The lobbying effort appears to have paid off: at the following UN Climate talks the issue of soil sinks became a major bargaining chip for the US, which wanted 25 million tons of US farm soils to be recognised as a ‘carbon sink’. The US repeatedly threatened not to ratify the Kyoto Protocol unless sinks were included.
The biotech industry remains close to the US government and President Obama has appointed several former Monsanto chiefs and allies to high positions. Monsanto continues to actively lobby in the US. It has also formed alliances with the UN Food and Agriculture Organisation (FAO) and the UN Framework Convention on Climate Change (UNFCCC) to promote ‘Conservation Tillage’ as a climate solution.
Monsanto has lobbied the Clean Development Mechanism (CDM) body, UNFCCC working groups and the FAO to get carbon credits and CDM funding for ‘no-till’ practices. A CDM methodology was approved in October 2009 for biodiesel production from crops grown for fuel on marginal lands, allowing agrofuel producers to directly benefit from carbon credits for the first time.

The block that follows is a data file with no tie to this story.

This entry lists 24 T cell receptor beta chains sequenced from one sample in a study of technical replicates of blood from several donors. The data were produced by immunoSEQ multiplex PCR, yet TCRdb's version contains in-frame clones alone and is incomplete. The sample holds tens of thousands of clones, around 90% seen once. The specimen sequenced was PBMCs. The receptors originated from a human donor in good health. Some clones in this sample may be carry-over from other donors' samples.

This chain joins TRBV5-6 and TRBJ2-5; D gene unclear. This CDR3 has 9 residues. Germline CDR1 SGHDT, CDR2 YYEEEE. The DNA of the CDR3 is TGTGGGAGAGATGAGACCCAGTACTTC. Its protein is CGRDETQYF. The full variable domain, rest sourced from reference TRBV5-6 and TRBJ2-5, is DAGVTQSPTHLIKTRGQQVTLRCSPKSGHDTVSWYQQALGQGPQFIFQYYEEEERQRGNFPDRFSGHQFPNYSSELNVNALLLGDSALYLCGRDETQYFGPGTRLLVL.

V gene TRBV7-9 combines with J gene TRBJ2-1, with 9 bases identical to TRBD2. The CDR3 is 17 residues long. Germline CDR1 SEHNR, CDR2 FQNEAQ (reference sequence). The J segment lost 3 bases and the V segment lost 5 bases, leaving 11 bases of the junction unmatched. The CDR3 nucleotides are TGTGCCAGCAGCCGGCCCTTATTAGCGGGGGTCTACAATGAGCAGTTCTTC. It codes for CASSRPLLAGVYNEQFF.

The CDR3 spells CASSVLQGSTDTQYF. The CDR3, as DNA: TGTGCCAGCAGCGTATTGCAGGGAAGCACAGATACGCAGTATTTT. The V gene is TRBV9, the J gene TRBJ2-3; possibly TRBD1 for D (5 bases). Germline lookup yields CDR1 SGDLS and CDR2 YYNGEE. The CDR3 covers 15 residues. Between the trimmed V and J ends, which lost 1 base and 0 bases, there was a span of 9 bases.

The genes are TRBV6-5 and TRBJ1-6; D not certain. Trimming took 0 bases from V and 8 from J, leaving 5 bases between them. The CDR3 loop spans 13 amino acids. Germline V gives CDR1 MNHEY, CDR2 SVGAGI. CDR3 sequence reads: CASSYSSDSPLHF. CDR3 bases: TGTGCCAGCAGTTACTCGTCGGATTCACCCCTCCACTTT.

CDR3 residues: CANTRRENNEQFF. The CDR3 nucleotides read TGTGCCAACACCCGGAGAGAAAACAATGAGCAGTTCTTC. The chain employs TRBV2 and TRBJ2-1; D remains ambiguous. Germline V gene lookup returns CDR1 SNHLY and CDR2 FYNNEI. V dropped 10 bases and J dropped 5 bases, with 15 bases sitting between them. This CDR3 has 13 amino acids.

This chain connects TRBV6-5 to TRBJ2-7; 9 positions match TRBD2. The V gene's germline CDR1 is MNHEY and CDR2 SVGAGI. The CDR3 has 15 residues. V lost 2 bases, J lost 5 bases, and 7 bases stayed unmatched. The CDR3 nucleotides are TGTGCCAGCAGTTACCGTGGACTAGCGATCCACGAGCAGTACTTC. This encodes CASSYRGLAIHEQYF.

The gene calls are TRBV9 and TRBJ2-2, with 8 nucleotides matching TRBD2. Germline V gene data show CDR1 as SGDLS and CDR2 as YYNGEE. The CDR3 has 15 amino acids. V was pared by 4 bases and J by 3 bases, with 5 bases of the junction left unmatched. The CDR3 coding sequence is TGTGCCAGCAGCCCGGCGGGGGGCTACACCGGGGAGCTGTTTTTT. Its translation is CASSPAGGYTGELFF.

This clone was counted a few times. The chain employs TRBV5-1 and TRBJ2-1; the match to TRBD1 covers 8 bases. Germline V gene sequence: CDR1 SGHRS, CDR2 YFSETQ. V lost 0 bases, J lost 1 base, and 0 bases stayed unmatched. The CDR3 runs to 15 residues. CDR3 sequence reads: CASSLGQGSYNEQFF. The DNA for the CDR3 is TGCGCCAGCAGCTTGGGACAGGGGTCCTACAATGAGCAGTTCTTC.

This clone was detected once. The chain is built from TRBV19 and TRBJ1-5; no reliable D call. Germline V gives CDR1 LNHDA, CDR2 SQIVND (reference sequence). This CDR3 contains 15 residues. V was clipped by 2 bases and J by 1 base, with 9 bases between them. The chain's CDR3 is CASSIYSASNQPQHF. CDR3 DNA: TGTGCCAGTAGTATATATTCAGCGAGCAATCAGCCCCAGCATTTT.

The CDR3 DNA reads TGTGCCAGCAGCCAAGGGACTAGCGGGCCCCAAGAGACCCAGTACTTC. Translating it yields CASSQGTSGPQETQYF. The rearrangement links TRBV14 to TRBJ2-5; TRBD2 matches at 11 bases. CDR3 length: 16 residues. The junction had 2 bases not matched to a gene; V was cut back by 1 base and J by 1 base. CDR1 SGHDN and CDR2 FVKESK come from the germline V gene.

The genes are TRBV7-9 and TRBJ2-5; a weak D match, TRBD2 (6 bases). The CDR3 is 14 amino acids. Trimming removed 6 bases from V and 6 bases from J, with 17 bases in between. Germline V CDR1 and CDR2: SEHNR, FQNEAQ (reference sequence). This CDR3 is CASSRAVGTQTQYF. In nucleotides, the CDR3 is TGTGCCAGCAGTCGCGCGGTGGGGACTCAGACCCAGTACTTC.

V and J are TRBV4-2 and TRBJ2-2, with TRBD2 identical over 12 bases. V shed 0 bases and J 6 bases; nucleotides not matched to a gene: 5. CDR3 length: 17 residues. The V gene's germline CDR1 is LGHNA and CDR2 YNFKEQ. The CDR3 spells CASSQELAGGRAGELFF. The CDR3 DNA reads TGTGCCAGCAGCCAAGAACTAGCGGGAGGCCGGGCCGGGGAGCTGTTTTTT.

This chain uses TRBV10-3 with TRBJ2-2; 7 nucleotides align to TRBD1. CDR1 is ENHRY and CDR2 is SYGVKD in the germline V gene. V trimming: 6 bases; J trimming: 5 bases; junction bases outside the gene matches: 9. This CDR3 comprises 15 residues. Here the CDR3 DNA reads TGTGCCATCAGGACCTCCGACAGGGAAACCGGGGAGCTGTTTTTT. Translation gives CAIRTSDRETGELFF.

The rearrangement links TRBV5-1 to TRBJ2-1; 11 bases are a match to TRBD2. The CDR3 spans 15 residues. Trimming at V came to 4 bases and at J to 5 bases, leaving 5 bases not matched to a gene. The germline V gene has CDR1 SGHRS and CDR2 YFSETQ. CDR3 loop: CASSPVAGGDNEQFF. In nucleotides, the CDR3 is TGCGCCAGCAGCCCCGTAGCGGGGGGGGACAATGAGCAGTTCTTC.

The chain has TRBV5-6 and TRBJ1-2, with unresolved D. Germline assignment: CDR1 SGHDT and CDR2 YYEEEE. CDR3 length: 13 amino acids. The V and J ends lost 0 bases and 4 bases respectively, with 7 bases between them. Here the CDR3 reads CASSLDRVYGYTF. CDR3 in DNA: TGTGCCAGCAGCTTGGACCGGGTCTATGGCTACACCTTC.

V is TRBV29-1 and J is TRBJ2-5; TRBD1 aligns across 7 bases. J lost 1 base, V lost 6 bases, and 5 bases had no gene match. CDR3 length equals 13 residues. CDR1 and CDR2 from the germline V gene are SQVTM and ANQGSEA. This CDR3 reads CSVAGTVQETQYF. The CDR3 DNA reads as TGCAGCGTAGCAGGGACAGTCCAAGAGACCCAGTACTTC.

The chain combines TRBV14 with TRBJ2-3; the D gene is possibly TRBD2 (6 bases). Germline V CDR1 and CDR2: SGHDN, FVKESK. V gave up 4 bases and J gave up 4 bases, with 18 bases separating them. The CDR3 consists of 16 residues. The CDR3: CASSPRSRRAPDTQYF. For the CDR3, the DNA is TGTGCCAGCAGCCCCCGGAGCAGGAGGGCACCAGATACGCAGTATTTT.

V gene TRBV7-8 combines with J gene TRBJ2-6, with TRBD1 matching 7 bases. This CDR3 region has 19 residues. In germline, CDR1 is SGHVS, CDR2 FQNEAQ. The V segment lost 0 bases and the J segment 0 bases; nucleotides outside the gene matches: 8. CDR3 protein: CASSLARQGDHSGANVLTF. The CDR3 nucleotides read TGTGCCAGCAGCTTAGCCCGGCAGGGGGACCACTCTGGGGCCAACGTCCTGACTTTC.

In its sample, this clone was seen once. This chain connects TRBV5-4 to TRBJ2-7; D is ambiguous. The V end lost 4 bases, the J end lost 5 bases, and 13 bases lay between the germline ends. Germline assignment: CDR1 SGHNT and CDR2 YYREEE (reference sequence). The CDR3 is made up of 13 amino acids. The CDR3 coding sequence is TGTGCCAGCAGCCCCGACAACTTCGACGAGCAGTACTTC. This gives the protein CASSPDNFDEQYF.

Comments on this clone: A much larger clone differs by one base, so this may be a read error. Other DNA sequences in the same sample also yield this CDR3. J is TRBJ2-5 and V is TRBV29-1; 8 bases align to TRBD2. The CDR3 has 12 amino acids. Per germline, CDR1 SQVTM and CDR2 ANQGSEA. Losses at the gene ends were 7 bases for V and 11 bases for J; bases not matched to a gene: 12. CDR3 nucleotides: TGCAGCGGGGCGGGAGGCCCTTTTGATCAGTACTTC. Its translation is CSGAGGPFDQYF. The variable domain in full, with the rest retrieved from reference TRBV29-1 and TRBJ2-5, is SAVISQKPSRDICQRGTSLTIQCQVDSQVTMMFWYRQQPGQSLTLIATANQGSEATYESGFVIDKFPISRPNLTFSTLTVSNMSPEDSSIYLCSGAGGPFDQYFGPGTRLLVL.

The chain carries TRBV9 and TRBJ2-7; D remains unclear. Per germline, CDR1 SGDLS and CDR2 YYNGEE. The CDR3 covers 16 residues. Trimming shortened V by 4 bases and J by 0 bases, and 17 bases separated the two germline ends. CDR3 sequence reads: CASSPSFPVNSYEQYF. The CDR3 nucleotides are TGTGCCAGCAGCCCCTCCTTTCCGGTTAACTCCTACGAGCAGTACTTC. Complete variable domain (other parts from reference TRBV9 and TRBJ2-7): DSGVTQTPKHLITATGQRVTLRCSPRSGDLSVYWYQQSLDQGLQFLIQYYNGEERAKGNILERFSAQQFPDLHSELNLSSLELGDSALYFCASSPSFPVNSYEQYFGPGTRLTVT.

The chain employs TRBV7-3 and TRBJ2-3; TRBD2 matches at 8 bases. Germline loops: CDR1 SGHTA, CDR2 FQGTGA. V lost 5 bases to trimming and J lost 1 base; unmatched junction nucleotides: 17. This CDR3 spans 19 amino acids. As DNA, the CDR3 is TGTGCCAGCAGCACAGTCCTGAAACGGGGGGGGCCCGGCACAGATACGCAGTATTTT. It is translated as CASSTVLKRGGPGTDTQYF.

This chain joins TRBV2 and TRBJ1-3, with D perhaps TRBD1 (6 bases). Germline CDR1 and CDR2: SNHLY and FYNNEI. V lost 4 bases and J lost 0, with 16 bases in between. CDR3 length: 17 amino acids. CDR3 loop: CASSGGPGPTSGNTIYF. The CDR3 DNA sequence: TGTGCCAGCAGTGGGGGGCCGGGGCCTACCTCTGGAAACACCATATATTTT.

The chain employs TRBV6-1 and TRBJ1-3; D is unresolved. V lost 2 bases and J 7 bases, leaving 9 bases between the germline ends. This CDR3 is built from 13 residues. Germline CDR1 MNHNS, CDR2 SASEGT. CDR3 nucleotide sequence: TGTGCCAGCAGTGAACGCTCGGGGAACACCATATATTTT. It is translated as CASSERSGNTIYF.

A key soy producer, Monsanto had actively lobbied the CDM office in Argentina for ‘no till’ RoundupReady soy production to be included under the CDM. The head of the Argentine office, Hernan Carlino, became a member of the CDM Executive Board in 2007 and following his appointment, the issue of carbon credits for ‘no till’ agriculture were discussed at the UN COP13 climate talks . Monsanto has so far not managed to have ‘no till’ approved, but Monsanto soy will be eligible for credits, provided it is grown on existing plantations and not on newly cleared land.